US:Chairman says firm may sell off Hertz to get cash
Chairman says firm may sell off Hertz to get cash
BY SARAH A. WEBSTER
FREE PRESS BUSINESS WRITER
Ford Motor Co. held out the prospect on Wednesday that it might sell its profitable car-rental business, the New Jersey-based Hertz Corp. -- a move that could generate a lot of cash to improve the automaker's balance sheet.
Hertz, which also rents trucks and equipment, earned just under $500 million in pretax profit last year and about $33 million in the first quarter of 2005, up $40 million from a year ago, Ford Chairman and Chief Executive Officer Bill Ford said in a conference call.
But with rest of this year expected to be fiercely competitive for Ford Motor, and the likelihood of a loss in the second quarter, Bill Ford acknowledged that the company was exploring whether to change its relationship with Hertz. That could mean selling it outright, selling part of the company or some other new arrangement.
The idea seemed to generate a lot of interest by industry analysts on a conference call with Ford.
"Hertz is a great, well-managed business, and as a result of their strong performance and our continued de-emphasis of selling vehicles to the daily rental companies, we are beginning to evaluate long-term strategic objectives for Hertz," Bill Ford said during the call.
"We can't share all of our plans with you today," he said, "but we can tell you that we have plans and we'll be rolling out our plans to you as it makes sense over the next several months."
According to John Casesa, who studies the industry for investors at the brokerage Merrill Lynch, Ford Motor remains highly liquid, with enough cash on hand to cover expenses, despite having $700 million less in cash now than it had at the end of 2004. Ford had $22.9 billion in gross automotive cash at the end of the first quarter.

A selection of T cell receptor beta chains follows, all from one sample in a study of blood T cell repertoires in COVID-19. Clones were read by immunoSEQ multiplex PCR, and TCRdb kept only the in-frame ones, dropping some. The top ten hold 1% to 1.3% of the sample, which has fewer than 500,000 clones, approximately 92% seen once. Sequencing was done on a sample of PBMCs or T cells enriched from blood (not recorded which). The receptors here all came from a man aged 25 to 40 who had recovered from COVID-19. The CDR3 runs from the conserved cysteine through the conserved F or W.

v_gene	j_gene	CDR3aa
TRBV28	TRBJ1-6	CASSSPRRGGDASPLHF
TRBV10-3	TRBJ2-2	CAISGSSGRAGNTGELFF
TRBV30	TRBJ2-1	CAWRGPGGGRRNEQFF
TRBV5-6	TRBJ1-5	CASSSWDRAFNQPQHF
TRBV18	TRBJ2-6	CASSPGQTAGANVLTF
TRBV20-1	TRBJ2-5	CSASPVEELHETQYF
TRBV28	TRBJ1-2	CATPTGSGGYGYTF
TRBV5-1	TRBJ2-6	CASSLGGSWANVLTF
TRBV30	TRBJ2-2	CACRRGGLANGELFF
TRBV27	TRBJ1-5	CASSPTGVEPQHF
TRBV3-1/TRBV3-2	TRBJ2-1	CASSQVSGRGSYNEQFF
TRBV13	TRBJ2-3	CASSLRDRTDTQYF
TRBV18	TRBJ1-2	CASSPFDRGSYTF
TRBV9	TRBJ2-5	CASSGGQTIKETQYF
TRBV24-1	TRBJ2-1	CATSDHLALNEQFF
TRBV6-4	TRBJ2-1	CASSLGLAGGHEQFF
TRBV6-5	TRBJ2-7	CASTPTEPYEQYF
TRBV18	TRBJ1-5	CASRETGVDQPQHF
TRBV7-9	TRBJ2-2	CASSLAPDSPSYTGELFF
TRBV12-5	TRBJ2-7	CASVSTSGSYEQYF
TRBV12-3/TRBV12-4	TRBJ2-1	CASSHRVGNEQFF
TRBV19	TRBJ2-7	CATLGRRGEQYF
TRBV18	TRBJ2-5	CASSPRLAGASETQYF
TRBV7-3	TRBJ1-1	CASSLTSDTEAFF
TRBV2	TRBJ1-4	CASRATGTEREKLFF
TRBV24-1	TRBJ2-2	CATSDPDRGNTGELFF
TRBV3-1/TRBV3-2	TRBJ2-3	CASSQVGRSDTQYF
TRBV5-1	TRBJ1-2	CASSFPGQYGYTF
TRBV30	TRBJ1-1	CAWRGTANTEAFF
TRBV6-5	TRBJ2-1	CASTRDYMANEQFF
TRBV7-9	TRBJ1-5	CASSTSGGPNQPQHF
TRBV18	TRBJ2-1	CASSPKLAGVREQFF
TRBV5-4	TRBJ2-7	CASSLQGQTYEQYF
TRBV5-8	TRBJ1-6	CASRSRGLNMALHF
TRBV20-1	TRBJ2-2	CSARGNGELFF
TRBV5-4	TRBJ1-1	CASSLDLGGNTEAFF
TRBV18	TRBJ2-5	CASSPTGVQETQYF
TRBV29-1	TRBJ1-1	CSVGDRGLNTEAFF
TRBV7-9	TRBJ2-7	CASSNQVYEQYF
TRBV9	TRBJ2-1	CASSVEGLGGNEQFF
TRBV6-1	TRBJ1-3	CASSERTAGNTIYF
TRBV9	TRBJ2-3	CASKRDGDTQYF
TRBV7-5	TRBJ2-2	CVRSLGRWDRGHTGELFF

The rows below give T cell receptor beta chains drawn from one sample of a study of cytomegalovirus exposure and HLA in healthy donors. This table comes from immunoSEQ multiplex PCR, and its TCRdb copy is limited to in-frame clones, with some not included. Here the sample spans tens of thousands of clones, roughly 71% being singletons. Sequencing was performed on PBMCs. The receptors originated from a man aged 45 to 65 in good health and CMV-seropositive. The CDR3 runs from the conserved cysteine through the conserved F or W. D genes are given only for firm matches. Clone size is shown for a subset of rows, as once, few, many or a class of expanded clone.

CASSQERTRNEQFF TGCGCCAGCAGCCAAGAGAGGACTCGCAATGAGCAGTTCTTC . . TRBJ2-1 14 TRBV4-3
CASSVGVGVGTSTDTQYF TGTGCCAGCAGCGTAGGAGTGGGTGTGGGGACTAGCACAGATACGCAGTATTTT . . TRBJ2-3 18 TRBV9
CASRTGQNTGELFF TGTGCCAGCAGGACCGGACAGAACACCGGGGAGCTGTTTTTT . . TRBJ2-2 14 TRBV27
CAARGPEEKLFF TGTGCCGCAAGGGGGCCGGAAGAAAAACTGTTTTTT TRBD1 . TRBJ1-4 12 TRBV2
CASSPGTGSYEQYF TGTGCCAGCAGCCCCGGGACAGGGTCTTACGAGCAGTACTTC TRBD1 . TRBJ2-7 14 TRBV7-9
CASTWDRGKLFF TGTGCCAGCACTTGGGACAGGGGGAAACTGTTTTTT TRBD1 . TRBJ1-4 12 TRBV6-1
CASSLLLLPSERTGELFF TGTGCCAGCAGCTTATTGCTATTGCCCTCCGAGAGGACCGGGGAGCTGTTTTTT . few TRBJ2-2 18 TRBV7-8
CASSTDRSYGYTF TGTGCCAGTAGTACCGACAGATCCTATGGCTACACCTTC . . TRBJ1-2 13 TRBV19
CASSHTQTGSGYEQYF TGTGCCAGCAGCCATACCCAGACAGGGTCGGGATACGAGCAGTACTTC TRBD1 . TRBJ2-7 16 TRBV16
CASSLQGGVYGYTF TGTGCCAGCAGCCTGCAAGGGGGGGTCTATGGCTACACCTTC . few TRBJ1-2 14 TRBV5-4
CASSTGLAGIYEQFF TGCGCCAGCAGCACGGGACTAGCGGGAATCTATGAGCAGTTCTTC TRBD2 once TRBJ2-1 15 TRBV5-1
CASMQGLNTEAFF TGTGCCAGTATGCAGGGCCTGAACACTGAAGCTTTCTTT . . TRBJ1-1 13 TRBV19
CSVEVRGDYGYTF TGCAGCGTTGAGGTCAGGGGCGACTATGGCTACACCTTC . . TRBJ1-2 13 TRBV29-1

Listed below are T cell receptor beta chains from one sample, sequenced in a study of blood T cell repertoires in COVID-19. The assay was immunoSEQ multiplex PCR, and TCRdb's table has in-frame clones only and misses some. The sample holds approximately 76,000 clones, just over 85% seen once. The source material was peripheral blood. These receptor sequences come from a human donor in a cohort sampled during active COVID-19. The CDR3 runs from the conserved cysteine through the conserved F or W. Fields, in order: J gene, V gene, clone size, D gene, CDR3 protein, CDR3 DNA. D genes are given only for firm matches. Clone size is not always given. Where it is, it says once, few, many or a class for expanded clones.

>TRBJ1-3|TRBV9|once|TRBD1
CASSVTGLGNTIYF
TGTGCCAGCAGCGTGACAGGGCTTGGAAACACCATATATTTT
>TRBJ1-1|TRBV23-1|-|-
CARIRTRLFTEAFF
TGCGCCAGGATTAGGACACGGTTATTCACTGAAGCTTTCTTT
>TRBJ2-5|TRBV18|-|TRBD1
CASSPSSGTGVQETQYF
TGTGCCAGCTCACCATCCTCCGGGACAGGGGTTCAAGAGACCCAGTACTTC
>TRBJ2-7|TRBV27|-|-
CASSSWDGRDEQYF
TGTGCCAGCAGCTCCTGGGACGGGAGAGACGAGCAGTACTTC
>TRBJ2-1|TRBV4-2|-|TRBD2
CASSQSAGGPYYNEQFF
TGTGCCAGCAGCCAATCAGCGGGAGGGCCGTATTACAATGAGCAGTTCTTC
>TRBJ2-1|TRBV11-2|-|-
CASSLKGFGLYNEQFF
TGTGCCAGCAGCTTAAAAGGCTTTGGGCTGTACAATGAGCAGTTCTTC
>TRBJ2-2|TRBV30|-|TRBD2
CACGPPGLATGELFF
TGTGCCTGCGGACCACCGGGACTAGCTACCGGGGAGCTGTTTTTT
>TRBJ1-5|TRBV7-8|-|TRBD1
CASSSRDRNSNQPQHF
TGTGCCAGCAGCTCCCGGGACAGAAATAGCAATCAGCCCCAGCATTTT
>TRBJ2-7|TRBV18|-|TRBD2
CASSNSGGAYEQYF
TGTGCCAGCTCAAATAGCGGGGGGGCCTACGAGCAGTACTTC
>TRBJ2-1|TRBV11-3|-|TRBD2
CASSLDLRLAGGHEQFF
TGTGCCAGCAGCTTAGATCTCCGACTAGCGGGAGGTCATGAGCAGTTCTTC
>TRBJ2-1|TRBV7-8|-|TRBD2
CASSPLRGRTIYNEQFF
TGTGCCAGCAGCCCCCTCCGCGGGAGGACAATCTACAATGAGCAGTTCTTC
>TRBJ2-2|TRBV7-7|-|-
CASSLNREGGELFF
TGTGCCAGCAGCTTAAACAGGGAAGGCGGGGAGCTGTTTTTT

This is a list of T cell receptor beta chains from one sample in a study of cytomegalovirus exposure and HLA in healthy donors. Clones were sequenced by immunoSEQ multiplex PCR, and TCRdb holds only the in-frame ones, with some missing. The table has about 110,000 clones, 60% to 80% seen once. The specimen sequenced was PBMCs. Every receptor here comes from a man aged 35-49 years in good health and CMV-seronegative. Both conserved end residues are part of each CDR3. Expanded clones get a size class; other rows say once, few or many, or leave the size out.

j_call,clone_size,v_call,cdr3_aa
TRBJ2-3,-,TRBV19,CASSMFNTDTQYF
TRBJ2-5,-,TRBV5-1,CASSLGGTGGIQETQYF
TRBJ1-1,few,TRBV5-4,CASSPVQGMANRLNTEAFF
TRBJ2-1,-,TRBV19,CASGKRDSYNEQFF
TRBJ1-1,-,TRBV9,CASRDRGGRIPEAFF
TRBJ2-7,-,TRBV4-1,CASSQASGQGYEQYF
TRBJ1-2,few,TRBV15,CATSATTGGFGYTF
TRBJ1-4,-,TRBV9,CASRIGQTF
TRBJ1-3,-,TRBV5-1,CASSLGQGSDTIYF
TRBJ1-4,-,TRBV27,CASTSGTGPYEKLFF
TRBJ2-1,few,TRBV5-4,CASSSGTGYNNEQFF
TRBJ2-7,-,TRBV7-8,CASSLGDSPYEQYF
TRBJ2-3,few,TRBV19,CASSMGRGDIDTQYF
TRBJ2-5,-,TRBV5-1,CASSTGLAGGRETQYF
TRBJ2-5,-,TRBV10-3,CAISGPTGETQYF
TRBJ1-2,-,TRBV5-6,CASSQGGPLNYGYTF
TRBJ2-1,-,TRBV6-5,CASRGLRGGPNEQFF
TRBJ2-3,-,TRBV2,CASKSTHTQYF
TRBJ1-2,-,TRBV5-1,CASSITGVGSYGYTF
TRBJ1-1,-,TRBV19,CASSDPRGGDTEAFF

Still, industry experts have been suggesting for some time that Hertz is an asset that Ford could rely on to generate cash in tough times.
"We expect Ford to sell Hertz once it deems market conditions attractive," Casesa said in a report last fall.
Also in a report last year, the credit rating agency Standard & Poor's listed "the potential for Ford to monetize its investment" in Hertz as a key aspect of Ford's financial flexibility.
During repeated questioning about Hertz, Bill Ford said no decisions have been made about what do with the subsidiary.
"The market's pretty buoyant right now, Hertz is doing well, and it's probably the right time to take a look at it," he said. "I think the best thing for us to say right now is just to repeat what we said. We're evaluating our strategic options with Hertz and let it go at that. ... We haven't decided what the best route to go is."
Hertz and Ford Motor have had a close relationship since Walter L. Jacobs founded a car-rental business in 1918 with a dozen Model T's. The company later known as Hertz has had a variety of owners over the years, including General Motors Corp.
But in 1987, Hertz was sold to Park Ridge Corp., a company formed by Ford Motor and Hertz senior management for the purpose of taking over Hertz. In 1993, Park Ridge merged into Hertz, and a year later, Hertz became a wholly owned subsidiary of Ford.
Hertz began trading on the New York Stock Exchange in 1997, when Ford sold 20 percent of its stake to the public. But Hertz became a wholly owned subsidiary of Ford again when Ford reacquired the outstanding shares in 2001.
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My next Ford.....